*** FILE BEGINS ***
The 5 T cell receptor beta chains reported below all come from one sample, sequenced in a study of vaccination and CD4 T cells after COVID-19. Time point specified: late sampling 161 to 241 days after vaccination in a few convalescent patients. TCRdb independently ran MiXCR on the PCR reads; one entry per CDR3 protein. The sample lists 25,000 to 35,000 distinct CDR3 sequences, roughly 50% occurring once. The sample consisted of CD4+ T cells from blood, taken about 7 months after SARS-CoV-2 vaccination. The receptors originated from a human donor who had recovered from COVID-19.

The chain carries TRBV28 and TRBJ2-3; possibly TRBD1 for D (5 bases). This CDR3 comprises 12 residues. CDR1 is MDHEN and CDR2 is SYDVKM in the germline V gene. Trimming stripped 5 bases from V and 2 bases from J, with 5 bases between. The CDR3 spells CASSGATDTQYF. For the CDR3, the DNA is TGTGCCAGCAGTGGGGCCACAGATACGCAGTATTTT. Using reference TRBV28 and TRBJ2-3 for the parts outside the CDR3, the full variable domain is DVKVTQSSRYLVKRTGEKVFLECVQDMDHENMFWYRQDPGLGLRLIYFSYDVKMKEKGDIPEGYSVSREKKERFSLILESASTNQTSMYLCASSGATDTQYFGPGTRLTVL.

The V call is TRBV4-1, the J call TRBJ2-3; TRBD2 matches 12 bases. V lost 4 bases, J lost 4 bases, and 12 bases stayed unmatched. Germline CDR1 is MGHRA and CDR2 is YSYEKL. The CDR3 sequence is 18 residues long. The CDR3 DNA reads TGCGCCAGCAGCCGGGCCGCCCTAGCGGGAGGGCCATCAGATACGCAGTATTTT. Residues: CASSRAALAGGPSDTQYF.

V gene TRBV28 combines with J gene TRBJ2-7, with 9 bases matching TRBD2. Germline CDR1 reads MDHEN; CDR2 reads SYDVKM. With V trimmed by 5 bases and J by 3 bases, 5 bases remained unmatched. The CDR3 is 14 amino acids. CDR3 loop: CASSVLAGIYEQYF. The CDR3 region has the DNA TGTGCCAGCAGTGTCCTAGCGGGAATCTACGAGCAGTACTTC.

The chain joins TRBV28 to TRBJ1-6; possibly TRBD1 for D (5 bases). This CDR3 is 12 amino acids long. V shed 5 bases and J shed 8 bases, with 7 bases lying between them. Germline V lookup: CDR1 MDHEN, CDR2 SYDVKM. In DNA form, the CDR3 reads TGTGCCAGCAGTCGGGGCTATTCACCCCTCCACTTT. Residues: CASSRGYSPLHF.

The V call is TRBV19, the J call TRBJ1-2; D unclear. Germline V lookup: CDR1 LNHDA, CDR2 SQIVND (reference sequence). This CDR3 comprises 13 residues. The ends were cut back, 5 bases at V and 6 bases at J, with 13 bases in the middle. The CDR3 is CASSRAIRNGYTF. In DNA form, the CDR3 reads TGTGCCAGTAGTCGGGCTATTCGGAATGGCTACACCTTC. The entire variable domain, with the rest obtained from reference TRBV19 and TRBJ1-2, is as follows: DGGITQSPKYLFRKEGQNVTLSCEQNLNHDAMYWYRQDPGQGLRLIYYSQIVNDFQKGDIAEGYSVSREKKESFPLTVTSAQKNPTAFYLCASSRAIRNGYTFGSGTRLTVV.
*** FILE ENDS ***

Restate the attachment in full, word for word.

The 5 T cell receptor beta chains reported below all come from one sample, sequenced in a study of vaccination and CD4 T cells after COVID-19. Time point specified: late sampling 161 to 241 days after vaccination in a few convalescent patients. TCRdb independently ran MiXCR on the PCR reads; one entry per CDR3 protein. The sample lists 25,000 to 35,000 distinct CDR3 sequences, roughly 50% occurring once. The sample consisted of CD4+ T cells from blood, taken about 7 months after SARS-CoV-2 vaccination. The receptors originated from a human donor who had recovered from COVID-19.

The chain carries TRBV28 and TRBJ2-3; possibly TRBD1 for D (5 bases). This CDR3 comprises 12 residues. CDR1 is MDHEN and CDR2 is SYDVKM in the germline V gene. Trimming stripped 5 bases from V and 2 bases from J, with 5 bases between. The CDR3 spells CASSGATDTQYF. For the CDR3, the DNA is TGTGCCAGCAGTGGGGCCACAGATACGCAGTATTTT. Using reference TRBV28 and TRBJ2-3 for the parts outside the CDR3, the full variable domain is DVKVTQSSRYLVKRTGEKVFLECVQDMDHENMFWYRQDPGLGLRLIYFSYDVKMKEKGDIPEGYSVSREKKERFSLILESASTNQTSMYLCASSGATDTQYFGPGTRLTVL.

The V call is TRBV4-1, the J call TRBJ2-3; TRBD2 matches 12 bases. V lost 4 bases, J lost 4 bases, and 12 bases stayed unmatched. Germline CDR1 is MGHRA and CDR2 is YSYEKL. The CDR3 sequence is 18 residues long. The CDR3 DNA reads TGCGCCAGCAGCCGGGCCGCCCTAGCGGGAGGGCCATCAGATACGCAGTATTTT. Residues: CASSRAALAGGPSDTQYF.

V gene TRBV28 combines with J gene TRBJ2-7, with 9 bases matching TRBD2. Germline CDR1 reads MDHEN; CDR2 reads SYDVKM. With V trimmed by 5 bases and J by 3 bases, 5 bases remained unmatched. The CDR3 is 14 amino acids. CDR3 loop: CASSVLAGIYEQYF. The CDR3 region has the DNA TGTGCCAGCAGTGTCCTAGCGGGAATCTACGAGCAGTACTTC.

The chain joins TRBV28 to TRBJ1-6; possibly TRBD1 for D (5 bases). This CDR3 is 12 amino acids long. V shed 5 bases and J shed 8 bases, with 7 bases lying between them. Germline V lookup: CDR1 MDHEN, CDR2 SYDVKM. In DNA form, the CDR3 reads TGTGCCAGCAGTCGGGGCTATTCACCCCTCCACTTT. Residues: CASSRGYSPLHF.

The V call is TRBV19, the J call TRBJ1-2; D unclear. Germline V lookup: CDR1 LNHDA, CDR2 SQIVND (reference sequence). This CDR3 comprises 13 residues. The ends were cut back, 5 bases at V and 6 bases at J, with 13 bases in the middle. The CDR3 is CASSRAIRNGYTF. In DNA form, the CDR3 reads TGTGCCAGTAGTCGGGCTATTCGGAATGGCTACACCTTC. The entire variable domain, with the rest obtained from reference TRBV19 and TRBJ1-2, is as follows: DGGITQSPKYLFRKEGQNVTLSCEQNLNHDAMYWYRQDPGQGLRLIYYSQIVNDFQKGDIAEGYSVSREKKESFPLTVTSAQKNPTAFYLCASSRAIRNGYTFGSGTRLTVV.